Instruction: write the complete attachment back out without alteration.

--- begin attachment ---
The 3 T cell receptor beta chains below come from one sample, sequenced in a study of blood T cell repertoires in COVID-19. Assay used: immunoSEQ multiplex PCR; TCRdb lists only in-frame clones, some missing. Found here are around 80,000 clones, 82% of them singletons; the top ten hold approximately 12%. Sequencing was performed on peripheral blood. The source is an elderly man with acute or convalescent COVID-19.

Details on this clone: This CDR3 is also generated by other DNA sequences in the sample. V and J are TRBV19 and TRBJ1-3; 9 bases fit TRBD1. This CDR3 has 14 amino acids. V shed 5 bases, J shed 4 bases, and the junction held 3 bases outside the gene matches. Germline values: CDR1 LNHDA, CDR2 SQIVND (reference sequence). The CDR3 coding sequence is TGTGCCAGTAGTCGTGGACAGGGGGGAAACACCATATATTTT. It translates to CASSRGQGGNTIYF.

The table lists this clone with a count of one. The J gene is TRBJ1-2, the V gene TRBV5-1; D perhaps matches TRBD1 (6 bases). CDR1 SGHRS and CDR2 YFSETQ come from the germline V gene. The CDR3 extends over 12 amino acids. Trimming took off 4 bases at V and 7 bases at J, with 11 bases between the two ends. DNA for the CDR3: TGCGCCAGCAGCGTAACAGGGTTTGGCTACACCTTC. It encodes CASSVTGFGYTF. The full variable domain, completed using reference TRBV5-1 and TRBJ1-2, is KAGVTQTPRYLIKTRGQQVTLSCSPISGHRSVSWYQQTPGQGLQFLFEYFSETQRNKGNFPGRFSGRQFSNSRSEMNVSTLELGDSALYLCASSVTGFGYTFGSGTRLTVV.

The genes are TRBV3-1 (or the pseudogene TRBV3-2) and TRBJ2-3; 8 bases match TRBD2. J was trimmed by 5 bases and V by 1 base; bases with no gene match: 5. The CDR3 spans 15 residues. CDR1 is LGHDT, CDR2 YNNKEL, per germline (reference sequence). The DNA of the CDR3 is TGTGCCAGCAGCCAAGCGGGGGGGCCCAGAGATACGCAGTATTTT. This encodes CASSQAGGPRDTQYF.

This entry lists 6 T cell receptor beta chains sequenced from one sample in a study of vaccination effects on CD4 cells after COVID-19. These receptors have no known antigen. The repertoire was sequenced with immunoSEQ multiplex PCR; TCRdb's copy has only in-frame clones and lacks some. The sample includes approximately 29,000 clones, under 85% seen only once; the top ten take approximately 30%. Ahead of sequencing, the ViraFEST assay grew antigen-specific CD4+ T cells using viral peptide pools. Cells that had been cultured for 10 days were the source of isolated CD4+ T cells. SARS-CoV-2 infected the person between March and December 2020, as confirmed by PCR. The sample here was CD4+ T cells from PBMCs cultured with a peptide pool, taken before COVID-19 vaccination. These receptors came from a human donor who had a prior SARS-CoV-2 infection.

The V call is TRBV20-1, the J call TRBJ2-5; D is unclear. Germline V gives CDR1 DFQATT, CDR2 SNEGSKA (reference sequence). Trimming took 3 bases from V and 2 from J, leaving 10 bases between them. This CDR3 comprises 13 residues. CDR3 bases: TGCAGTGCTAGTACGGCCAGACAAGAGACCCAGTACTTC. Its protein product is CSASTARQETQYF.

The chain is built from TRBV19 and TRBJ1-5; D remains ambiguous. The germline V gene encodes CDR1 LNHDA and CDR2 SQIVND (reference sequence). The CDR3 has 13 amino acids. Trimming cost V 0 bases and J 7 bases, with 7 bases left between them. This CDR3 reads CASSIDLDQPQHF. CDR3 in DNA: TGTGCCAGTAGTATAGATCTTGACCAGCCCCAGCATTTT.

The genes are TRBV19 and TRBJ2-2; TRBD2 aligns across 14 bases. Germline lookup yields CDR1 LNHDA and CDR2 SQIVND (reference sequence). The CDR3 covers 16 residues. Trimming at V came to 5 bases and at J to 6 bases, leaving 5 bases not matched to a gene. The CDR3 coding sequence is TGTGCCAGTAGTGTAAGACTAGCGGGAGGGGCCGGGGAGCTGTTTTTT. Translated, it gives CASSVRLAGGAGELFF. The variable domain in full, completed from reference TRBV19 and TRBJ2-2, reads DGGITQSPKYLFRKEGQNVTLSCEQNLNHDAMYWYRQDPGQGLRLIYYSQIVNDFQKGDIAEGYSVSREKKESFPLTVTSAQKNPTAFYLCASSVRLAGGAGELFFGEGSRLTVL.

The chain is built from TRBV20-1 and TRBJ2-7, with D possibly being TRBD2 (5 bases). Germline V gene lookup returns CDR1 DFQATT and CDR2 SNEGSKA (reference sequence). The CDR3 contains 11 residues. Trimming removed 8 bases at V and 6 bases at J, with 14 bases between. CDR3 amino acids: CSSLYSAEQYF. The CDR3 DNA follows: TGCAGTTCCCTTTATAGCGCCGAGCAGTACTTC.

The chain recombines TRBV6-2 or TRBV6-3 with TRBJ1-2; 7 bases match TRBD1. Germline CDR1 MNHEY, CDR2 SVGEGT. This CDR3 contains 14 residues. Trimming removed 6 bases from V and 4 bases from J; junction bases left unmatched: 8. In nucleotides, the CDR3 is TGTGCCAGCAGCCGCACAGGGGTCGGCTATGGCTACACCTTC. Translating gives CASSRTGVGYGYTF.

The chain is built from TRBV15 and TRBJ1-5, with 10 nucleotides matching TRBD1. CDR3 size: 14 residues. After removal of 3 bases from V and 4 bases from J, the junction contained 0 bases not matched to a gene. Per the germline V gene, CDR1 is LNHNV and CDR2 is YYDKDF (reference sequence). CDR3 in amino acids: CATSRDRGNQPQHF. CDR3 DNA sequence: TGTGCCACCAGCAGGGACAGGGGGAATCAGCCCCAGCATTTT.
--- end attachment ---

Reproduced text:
The 3 T cell receptor beta chains below come from one sample, sequenced in a study of blood T cell repertoires in COVID-19. Assay used: immunoSEQ multiplex PCR; TCRdb lists only in-frame clones, some missing. Found here are around 80,000 clones, 82% of them singletons; the top ten hold approximately 12%. Sequencing was performed on peripheral blood. The source is an elderly man with acute or convalescent COVID-19.

Details on this clone: This CDR3 is also generated by other DNA sequences in the sample. V and J are TRBV19 and TRBJ1-3; 9 bases fit TRBD1. This CDR3 has 14 amino acids. V shed 5 bases, J shed 4 bases, and the junction held 3 bases outside the gene matches. Germline values: CDR1 LNHDA, CDR2 SQIVND (reference sequence). The CDR3 coding sequence is TGTGCCAGTAGTCGTGGACAGGGGGGAAACACCATATATTTT. It translates to CASSRGQGGNTIYF.

The table lists this clone with a count of one. The J gene is TRBJ1-2, the V gene TRBV5-1; D perhaps matches TRBD1 (6 bases). CDR1 SGHRS and CDR2 YFSETQ come from the germline V gene. The CDR3 extends over 12 amino acids. Trimming took off 4 bases at V and 7 bases at J, with 11 bases between the two ends. DNA for the CDR3: TGCGCCAGCAGCGTAACAGGGTTTGGCTACACCTTC. It encodes CASSVTGFGYTF. The full variable domain, completed using reference TRBV5-1 and TRBJ1-2, is KAGVTQTPRYLIKTRGQQVTLSCSPISGHRSVSWYQQTPGQGLQFLFEYFSETQRNKGNFPGRFSGRQFSNSRSEMNVSTLELGDSALYLCASSVTGFGYTFGSGTRLTVV.

The genes are TRBV3-1 (or the pseudogene TRBV3-2) and TRBJ2-3; 8 bases match TRBD2. J was trimmed by 5 bases and V by 1 base; bases with no gene match: 5. The CDR3 spans 15 residues. CDR1 is LGHDT, CDR2 YNNKEL, per germline (reference sequence). The DNA of the CDR3 is TGTGCCAGCAGCCAAGCGGGGGGGCCCAGAGATACGCAGTATTTT. This encodes CASSQAGGPRDTQYF.

This entry lists 6 T cell receptor beta chains sequenced from one sample in a study of vaccination effects on CD4 cells after COVID-19. These receptors have no known antigen. The repertoire was sequenced with immunoSEQ multiplex PCR; TCRdb's copy has only in-frame clones and lacks some. The sample includes approximately 29,000 clones, under 85% seen only once; the top ten take approximately 30%. Ahead of sequencing, the ViraFEST assay grew antigen-specific CD4+ T cells using viral peptide pools. Cells that had been cultured for 10 days were the source of isolated CD4+ T cells. SARS-CoV-2 infected the person between March and December 2020, as confirmed by PCR. The sample here was CD4+ T cells from PBMCs cultured with a peptide pool, taken before COVID-19 vaccination. These receptors came from a human donor who had a prior SARS-CoV-2 infection.

The V call is TRBV20-1, the J call TRBJ2-5; D is unclear. Germline V gives CDR1 DFQATT, CDR2 SNEGSKA (reference sequence). Trimming took 3 bases from V and 2 from J, leaving 10 bases between them. This CDR3 comprises 13 residues. CDR3 bases: TGCAGTGCTAGTACGGCCAGACAAGAGACCCAGTACTTC. Its protein product is CSASTARQETQYF.

The chain is built from TRBV19 and TRBJ1-5; D remains ambiguous. The germline V gene encodes CDR1 LNHDA and CDR2 SQIVND (reference sequence). The CDR3 has 13 amino acids. Trimming cost V 0 bases and J 7 bases, with 7 bases left between them. This CDR3 reads CASSIDLDQPQHF. CDR3 in DNA: TGTGCCAGTAGTATAGATCTTGACCAGCCCCAGCATTTT.

The genes are TRBV19 and TRBJ2-2; TRBD2 aligns across 14 bases. Germline lookup yields CDR1 LNHDA and CDR2 SQIVND (reference sequence). The CDR3 covers 16 residues. Trimming at V came to 5 bases and at J to 6 bases, leaving 5 bases not matched to a gene. The CDR3 coding sequence is TGTGCCAGTAGTGTAAGACTAGCGGGAGGGGCCGGGGAGCTGTTTTTT. Translated, it gives CASSVRLAGGAGELFF. The variable domain in full, completed from reference TRBV19 and TRBJ2-2, reads DGGITQSPKYLFRKEGQNVTLSCEQNLNHDAMYWYRQDPGQGLRLIYYSQIVNDFQKGDIAEGYSVSREKKESFPLTVTSAQKNPTAFYLCASSVRLAGGAGELFFGEGSRLTVL.

The chain is built from TRBV20-1 and TRBJ2-7, with D possibly being TRBD2 (5 bases). Germline V gene lookup returns CDR1 DFQATT and CDR2 SNEGSKA (reference sequence). The CDR3 contains 11 residues. Trimming removed 8 bases at V and 6 bases at J, with 14 bases between. CDR3 amino acids: CSSLYSAEQYF. The CDR3 DNA follows: TGCAGTTCCCTTTATAGCGCCGAGCAGTACTTC.

The chain recombines TRBV6-2 or TRBV6-3 with TRBJ1-2; 7 bases match TRBD1. Germline CDR1 MNHEY, CDR2 SVGEGT. This CDR3 contains 14 residues. Trimming removed 6 bases from V and 4 bases from J; junction bases left unmatched: 8. In nucleotides, the CDR3 is TGTGCCAGCAGCCGCACAGGGGTCGGCTATGGCTACACCTTC. Translating gives CASSRTGVGYGYTF.

The chain is built from TRBV15 and TRBJ1-5, with 10 nucleotides matching TRBD1. CDR3 size: 14 residues. After removal of 3 bases from V and 4 bases from J, the junction contained 0 bases not matched to a gene. Per the germline V gene, CDR1 is LNHNV and CDR2 is YYDKDF (reference sequence). CDR3 in amino acids: CATSRDRGNQPQHF. CDR3 DNA sequence: TGTGCCACCAGCAGGGACAGGGGGAATCAGCCCCAGCATTTT.